Education. While I couldn’t be more amped that I’ve finally reached the end of my high school career, the long school hours, rules and restrictions …it cannot be said that I have hated school. In fact, education is something which I hold dearly in my heart, particularly as a young African.

Too many gaping holes have been made in our development as a continent, leaving us unequipped for the journey to technological, scientific and economic advancement which the rest of the world has long embarked on.
Recently, I read an article about a town called Kuruman, whereby the local people, in the frustration of poor service delivery and the pitiable state of their roads led to the “No Roads, No School” protest. “The pupils were stopped from attending school when they returned from the winter holidays by angry community members demanding tarred roads.”

As it stands, “The Northern Cape “no road, no school” protest will cost about 16 000 pupils a year of learning after a decision was taken that they will repeat their classes in 2015,” notes Poloko Tau of City Press. As a matriculant, myself, I cannot imagine the implications of these protests on learners who are meant to be preparing for their final examinations- most of which are needed by universities for official acceptance.

It puzzles me even more, that the Department of Education could allow this great misfortune to be dealt to innocent learners. But then again, the South African Department of Education has often failed to be vigilant in upholding the standard of excellence when it came to matriculants or any grades, for that matter.
I speak with such open disdain because these are futures they are messing with and it could have been my future. This is not the first time we see the value of education being overlooked in our country, and whoever disagrees can kindly go back to review the 30% which is required for a pass in this country (note Zapiro’s cartoon above).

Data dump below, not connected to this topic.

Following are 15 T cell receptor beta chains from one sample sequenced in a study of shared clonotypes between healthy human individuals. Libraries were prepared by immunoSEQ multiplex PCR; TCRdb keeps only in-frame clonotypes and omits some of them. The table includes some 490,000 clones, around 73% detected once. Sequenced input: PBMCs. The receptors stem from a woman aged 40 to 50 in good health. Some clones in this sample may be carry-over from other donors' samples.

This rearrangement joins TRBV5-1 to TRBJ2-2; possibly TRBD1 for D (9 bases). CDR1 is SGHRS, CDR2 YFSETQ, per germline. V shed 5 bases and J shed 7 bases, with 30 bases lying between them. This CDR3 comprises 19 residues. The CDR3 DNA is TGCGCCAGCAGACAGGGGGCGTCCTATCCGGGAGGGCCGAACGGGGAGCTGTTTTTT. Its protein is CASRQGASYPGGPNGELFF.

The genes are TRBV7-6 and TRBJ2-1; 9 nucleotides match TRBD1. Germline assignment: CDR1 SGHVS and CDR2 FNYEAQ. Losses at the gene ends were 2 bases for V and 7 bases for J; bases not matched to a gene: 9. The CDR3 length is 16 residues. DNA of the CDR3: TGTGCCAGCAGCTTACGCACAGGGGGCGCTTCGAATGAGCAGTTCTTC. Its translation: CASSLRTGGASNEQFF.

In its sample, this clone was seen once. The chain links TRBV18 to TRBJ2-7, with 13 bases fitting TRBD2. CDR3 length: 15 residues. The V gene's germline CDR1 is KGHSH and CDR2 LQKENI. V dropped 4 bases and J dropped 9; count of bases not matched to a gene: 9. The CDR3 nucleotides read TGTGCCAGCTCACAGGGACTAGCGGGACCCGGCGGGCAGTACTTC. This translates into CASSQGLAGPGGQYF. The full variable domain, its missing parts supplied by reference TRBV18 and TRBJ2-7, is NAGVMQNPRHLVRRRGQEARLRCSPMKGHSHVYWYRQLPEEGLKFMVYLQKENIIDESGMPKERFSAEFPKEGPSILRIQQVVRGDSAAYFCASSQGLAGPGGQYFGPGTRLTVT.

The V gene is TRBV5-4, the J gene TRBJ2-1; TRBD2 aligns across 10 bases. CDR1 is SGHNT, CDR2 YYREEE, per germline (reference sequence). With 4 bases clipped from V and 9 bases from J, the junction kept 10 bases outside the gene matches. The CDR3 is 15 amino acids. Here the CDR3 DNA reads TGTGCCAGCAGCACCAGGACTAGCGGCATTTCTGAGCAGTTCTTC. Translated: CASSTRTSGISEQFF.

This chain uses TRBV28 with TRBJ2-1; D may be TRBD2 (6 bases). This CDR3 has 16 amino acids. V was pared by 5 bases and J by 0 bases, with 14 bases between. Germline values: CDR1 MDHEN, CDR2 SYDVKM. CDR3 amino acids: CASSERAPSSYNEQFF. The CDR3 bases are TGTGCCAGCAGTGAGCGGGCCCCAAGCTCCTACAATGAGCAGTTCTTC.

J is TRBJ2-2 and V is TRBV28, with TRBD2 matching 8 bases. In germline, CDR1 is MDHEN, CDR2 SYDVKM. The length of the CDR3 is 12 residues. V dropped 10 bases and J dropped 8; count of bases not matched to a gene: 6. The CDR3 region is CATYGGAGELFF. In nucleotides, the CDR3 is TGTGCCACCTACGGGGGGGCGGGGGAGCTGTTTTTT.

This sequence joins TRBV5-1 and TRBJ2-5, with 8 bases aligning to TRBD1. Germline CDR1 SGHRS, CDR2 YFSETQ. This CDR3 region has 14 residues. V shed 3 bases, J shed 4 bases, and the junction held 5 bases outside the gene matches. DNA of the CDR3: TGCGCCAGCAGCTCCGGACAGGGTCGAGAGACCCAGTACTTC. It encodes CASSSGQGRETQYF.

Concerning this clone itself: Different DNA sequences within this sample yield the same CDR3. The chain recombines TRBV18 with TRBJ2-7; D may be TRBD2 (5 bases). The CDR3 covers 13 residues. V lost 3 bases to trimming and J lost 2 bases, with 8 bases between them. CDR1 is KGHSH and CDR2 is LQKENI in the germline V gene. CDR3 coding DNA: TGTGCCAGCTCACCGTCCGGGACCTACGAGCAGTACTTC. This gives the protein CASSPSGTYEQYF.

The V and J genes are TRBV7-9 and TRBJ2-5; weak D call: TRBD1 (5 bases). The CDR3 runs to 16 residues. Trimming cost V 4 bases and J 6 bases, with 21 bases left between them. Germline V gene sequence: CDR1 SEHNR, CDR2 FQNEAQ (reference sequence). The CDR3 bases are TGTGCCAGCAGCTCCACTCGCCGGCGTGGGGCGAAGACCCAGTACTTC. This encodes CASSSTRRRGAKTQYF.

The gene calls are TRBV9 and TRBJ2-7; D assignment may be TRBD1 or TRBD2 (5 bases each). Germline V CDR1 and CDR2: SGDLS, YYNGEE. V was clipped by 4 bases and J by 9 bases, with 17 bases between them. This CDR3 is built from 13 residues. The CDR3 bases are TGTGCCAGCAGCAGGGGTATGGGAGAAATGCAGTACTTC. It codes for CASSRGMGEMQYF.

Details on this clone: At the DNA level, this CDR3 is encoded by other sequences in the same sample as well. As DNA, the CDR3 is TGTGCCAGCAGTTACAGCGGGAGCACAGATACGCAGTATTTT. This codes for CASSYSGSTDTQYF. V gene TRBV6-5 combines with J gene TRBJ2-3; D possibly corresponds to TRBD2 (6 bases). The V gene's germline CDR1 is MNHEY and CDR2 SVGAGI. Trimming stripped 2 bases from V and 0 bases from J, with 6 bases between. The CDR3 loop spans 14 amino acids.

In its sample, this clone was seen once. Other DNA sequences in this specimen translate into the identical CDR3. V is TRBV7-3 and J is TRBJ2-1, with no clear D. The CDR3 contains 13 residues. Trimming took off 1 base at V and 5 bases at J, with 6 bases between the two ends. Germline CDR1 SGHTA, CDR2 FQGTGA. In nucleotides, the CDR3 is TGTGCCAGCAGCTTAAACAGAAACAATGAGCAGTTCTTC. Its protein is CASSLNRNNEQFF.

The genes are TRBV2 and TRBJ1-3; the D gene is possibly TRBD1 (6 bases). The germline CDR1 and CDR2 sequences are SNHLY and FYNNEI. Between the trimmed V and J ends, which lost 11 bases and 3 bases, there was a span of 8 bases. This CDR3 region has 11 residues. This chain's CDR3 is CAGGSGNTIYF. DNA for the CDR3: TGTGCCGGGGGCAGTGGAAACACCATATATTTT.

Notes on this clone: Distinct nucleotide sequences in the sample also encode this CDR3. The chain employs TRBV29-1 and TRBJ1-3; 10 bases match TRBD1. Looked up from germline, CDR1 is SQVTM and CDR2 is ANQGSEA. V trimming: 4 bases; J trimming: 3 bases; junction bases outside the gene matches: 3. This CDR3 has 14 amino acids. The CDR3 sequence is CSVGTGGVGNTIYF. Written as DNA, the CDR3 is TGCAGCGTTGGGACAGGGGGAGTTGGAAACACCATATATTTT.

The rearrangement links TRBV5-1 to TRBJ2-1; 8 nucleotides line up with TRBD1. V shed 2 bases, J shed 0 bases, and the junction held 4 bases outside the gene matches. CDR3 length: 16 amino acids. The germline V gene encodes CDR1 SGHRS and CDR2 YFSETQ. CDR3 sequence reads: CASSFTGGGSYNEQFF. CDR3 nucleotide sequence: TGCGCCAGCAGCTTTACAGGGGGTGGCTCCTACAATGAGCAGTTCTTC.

This is what the Minister of Higher Education, Blade Nzimande, had to say in his justification for the 30% pass requirement.
“What do we do with those who don’t get 50%?” he told a press briefing on post-school opportunities for learning in Pretoria.”There is no dustbin where a human being goes.”
He said South Africa was becoming a “dangerously elitist” country if it was considering “throwing away half of our young people” who did not achieve a 50% matric pass.

Really? The gaping flaw in this kind thinking should not even need be pointed out by a seventeen year old on her blog in order to highlight its down-right absurdity! Does passing matric with a 30% make one brighter than if they had been failed with the same mark? What doctor would you allow to operate on you if he only knew 30% of what he was doing? Lowering the bar doesn’t make you any better, it does nothing but give an illusion of excellence which, as in this instance, no one else in the world believes. *Note that the weights Motshekga is lifting so effortlessly in the cartoon are simply balloons – see the Eezi-inflate pump lying on the floor?

What this does, this constantly depreciating value of public education, is harvest an unskilled, unemployable and incompetent youth. These young people are then set free into the competitive professional world, where essentially they are “tossed into dustbins” in any case, seeing that universities don’t give 30-40% so much as a glance. They are left to sit at home- jobless, resort to petty crimes, to take up posts on pavements holding up sympathy-boards at the ages of 30 to 68.

So what are the possible solutions here?

1) The pass rate needs to be on par with the rest of the international community’s 50%. If you make it, great. If you don’t, stay another year, repeat the work until you get better grades. And if it so happens that too many of our learners are failing to meet this standard, Mr and Ms Minister, do your jobs and find out what the problem is. Improve the quality of education, train teachers better, renovate dilapidated schools, introduce milestones and incentives, have inspectors who actually ensure there is progress in schools, get rid of lazy educators who are not doing their jobs… Come on! I’m seventeen, this is not my job.

2) When there are strikes and protests of whatever nature, leave children out of it. Stay away from work if you must but no child’s education should ever be jeopardised by politics or anything else, for that matter.